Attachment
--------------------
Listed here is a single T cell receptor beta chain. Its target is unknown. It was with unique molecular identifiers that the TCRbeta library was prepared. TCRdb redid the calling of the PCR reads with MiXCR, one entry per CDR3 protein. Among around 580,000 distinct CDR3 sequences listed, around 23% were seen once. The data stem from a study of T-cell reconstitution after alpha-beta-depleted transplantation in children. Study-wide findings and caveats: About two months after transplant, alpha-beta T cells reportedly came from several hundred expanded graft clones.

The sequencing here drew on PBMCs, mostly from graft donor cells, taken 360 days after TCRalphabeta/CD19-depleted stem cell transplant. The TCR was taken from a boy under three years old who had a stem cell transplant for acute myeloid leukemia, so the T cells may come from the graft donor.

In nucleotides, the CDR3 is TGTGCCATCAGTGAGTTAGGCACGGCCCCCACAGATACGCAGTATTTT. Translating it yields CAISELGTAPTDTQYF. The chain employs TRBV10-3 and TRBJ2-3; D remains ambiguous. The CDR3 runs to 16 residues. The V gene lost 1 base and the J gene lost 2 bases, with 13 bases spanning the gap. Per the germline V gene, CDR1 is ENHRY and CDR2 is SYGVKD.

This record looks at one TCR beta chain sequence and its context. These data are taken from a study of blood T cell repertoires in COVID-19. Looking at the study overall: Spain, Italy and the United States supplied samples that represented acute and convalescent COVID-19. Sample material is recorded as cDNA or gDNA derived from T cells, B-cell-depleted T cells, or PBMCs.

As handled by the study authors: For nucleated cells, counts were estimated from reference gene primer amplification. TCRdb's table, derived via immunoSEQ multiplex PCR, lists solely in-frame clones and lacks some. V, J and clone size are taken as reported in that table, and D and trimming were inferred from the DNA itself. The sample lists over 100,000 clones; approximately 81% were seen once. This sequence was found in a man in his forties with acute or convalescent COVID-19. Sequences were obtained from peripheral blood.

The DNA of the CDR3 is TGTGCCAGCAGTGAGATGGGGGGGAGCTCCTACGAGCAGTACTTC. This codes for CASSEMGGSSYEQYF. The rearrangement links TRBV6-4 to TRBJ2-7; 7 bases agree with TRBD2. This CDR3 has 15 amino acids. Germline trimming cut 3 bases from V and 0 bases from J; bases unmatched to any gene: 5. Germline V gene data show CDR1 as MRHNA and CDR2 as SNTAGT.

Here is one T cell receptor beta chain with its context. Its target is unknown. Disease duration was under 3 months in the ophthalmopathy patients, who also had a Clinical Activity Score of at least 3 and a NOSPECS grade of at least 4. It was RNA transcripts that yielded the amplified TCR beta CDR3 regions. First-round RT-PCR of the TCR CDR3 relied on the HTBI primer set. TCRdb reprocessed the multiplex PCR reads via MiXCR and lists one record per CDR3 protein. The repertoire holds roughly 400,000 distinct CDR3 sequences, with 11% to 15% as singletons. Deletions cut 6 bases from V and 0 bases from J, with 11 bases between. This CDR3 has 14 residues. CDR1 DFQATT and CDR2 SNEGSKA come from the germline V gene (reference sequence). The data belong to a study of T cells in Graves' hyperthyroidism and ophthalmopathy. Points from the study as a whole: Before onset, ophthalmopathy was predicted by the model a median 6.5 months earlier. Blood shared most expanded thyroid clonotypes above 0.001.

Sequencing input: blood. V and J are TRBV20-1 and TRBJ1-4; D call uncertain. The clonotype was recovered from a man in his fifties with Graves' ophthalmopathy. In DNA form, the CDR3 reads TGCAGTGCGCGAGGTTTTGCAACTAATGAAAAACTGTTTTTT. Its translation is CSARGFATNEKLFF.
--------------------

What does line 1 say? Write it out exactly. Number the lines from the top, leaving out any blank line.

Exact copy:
Listed here is a single T cell receptor beta chain. Its target is unknown. It was with unique molecular identifiers that the TCRbeta library was prepared. TCRdb redid the calling of the PCR reads with MiXCR, one entry per CDR3 protein. Among around 580,000 distinct CDR3 sequences listed, around 23% were seen once. The data stem from a study of T-cell reconstitution after alpha-beta-depleted transplantation in children. Study-wide findings and caveats: About two months after transplant, alpha-beta T cells reportedly came from several hundred expanded graft clones.